When it comes to college placement drives, internships, jobs, people from the so-called upper castes are at an advantage, whereas people from marginalised communities, due to lack of cultural and financial capital, are forced to take up menial work, paid less, and more. In a study by Sukhdeo Thorat and Paul Attewell, published in the Economic and Political Weekly, it was revealed that “persons with ‘upper-caste sounding names’ have a higher chance of getting called for interviews than persons with Muslim and Dalit sounding names, even if there was no difference in their qualifications.” The Savarnas’ social status is helping them grab the opportunity, not ‘merit’.

Thus merit is just a myth, merit is flawed. It is caste network which is in play, it is caste privilege. 

Reservation is held in prejudice against students from DBA communities, who are called words like “meritless” or “undeserving,” and this is just the reality of the casteist Indian society, something I feel is intrinsic to their core values. But, when DBA students are provided with access to resources through Constitutional provisions, they have shown their full potential and have broken this myth of merit. 

An article by Udit Raj in The Indian Express states, “A study by Ashwani Deshpande of Delhi University, in consultation with Michigan University, (“Implication of Reservation in Railway Department”) found that where SC/ST employees were more in number, efficiency improved, and productivity got enhanced. The SC/ST and OBC have just started entering the domain of research and soon there will be more evidence demolishing the myth of merit.”

Arvind Kumar on 11 October 2019, in an article published in The Print, states that in the Rajasthan Administrative Service (RAS)-2013 mains examination, the cut-off for the OBC was 381 and 350 for general category applicants. And In Delhi government’s examination for recruitment as teachers in public schools held in September 2018, the cut-off for SC candidates was fixed at 85.45% while it was 80.96% for the general category. These are two among many similar examples that Kumar charts out in the article.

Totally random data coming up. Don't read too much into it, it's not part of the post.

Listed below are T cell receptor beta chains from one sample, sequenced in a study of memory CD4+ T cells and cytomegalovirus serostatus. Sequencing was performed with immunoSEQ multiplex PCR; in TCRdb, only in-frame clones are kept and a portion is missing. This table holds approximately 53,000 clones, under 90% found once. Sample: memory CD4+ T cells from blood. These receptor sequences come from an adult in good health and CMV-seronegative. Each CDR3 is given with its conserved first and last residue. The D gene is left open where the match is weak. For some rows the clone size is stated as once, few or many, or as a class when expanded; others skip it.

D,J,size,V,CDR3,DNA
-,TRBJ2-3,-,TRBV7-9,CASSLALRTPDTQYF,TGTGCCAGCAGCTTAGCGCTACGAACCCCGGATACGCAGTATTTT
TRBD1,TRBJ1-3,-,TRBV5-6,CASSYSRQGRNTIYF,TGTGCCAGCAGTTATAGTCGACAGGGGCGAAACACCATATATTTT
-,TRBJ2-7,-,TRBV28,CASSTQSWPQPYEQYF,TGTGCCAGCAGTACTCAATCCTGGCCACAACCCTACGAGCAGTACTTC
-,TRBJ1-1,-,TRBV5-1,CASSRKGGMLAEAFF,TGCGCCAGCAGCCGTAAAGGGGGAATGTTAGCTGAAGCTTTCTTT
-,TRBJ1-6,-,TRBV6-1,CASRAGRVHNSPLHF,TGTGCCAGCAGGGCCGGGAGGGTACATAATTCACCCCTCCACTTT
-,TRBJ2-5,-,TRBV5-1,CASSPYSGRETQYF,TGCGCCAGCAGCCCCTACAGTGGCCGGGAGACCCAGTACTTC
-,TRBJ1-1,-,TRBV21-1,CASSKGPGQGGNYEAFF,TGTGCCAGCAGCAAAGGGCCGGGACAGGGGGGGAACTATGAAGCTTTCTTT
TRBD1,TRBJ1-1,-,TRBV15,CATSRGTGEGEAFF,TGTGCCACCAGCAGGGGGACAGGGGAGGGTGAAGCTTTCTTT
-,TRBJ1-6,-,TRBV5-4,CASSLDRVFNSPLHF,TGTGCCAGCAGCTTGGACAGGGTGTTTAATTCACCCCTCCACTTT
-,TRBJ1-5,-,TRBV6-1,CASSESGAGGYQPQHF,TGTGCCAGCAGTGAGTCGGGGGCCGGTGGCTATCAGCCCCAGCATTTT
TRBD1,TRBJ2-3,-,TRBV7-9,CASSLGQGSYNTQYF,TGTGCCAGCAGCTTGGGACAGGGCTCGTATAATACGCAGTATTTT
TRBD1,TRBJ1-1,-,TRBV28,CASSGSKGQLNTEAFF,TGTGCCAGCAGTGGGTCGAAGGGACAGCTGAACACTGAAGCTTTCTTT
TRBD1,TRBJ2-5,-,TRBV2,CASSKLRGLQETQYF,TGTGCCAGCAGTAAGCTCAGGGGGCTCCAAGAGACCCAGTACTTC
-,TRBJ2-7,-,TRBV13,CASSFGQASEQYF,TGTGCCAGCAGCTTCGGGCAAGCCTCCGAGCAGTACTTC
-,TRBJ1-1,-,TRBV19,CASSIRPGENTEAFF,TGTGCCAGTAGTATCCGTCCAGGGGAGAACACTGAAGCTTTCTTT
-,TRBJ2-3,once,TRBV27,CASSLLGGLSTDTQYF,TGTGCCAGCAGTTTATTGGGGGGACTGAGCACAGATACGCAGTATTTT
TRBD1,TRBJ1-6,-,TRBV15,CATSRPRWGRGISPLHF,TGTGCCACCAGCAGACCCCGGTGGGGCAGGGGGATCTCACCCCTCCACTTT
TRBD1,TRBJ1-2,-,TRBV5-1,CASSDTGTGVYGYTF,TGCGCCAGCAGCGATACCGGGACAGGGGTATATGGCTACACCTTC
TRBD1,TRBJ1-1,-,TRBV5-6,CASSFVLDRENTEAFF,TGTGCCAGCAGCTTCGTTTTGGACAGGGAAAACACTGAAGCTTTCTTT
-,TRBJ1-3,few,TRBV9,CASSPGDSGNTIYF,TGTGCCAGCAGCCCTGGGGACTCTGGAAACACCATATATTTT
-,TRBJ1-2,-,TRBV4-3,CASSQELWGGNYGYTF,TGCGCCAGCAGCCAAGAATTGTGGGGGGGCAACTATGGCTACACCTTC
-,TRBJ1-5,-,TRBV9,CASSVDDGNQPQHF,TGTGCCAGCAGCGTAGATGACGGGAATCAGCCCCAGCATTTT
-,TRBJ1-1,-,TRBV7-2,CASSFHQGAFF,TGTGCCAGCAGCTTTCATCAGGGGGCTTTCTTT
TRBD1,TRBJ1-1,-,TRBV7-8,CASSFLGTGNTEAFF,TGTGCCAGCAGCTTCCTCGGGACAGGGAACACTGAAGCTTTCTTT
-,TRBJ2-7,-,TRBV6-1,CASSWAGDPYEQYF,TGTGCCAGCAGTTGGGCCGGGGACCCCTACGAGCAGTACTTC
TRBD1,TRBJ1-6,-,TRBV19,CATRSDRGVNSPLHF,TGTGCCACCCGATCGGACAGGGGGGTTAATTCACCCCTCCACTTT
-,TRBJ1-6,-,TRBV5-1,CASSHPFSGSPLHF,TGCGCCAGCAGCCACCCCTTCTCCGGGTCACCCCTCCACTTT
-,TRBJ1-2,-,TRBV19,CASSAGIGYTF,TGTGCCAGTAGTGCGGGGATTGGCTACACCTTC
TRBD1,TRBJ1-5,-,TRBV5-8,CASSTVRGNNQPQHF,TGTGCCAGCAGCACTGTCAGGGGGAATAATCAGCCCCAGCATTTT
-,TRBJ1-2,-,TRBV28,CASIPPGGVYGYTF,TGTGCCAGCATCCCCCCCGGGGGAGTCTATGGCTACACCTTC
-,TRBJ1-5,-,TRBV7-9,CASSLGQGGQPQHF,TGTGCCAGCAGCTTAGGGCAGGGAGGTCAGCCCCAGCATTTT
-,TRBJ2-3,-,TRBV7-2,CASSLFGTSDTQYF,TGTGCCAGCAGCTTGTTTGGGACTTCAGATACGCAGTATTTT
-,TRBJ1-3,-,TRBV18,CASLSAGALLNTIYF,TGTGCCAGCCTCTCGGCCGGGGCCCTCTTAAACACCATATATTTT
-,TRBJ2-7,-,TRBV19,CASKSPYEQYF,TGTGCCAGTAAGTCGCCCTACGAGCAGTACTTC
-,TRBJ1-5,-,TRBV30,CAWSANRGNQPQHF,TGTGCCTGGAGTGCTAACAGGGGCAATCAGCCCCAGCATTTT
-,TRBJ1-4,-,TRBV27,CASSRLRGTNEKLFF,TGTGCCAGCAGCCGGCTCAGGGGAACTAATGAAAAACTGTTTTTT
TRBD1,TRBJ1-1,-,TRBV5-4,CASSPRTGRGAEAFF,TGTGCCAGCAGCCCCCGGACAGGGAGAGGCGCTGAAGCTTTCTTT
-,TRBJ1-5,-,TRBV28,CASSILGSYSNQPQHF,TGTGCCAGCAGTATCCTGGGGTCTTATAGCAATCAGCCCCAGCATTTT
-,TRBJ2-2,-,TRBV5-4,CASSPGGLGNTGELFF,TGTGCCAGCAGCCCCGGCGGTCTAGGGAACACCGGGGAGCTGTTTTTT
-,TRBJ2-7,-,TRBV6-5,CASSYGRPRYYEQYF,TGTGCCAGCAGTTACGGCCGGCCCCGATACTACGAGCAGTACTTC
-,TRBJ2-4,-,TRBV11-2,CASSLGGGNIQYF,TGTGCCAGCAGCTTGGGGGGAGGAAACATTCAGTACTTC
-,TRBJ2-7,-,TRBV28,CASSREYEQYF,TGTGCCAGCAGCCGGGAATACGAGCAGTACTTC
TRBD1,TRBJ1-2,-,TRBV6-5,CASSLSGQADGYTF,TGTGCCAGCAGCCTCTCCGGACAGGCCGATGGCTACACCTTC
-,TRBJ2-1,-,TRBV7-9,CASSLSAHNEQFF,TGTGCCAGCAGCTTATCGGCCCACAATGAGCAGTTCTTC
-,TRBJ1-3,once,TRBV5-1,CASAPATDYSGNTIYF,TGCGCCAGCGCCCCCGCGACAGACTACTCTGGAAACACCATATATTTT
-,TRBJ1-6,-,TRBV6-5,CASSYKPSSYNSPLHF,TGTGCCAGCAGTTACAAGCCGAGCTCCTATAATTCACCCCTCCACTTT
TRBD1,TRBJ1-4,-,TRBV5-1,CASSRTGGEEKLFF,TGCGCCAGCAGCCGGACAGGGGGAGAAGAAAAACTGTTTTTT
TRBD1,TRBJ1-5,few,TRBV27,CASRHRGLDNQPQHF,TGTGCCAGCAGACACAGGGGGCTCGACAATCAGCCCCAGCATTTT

But, like my classmate who commented that she has “higher merit than me,” this notion still prevails in the minds of students who belong to the so-called upper caste. This results in students from SC/ST communities having to endure bullying and ragging due to this ‘merit prejudice’ and the caste identity they carry. Case in point, the death of Payal Tadvi after ragging and bullying by her classmates.  

A Thorat Committee report, way back in 2007 revealed that about 72% of the SC/ST student-respondents mentioned some kind of discrimination during teaching sessions. It also highlighted how some students from SC/ST communities were made to sit on the floor, or required to disclose their backgrounds. This is just the reality of higher educational institutions that no one wants to talk about, how they treat the Dalit-Bahujan-Adivasi students. In my institution, ragging and bullying is strictly prohibited, but every institution isn’t like mine. 

Is the arrogance of being born into and existing in a particular caste is so much that they (the so-called upper caste people) don’t like to see someone else as a human being? What will it take to change society’s mindset, I wonder?

Is it so difficult to accept someone as a human being who is equal in all rights?

This content was originally published here.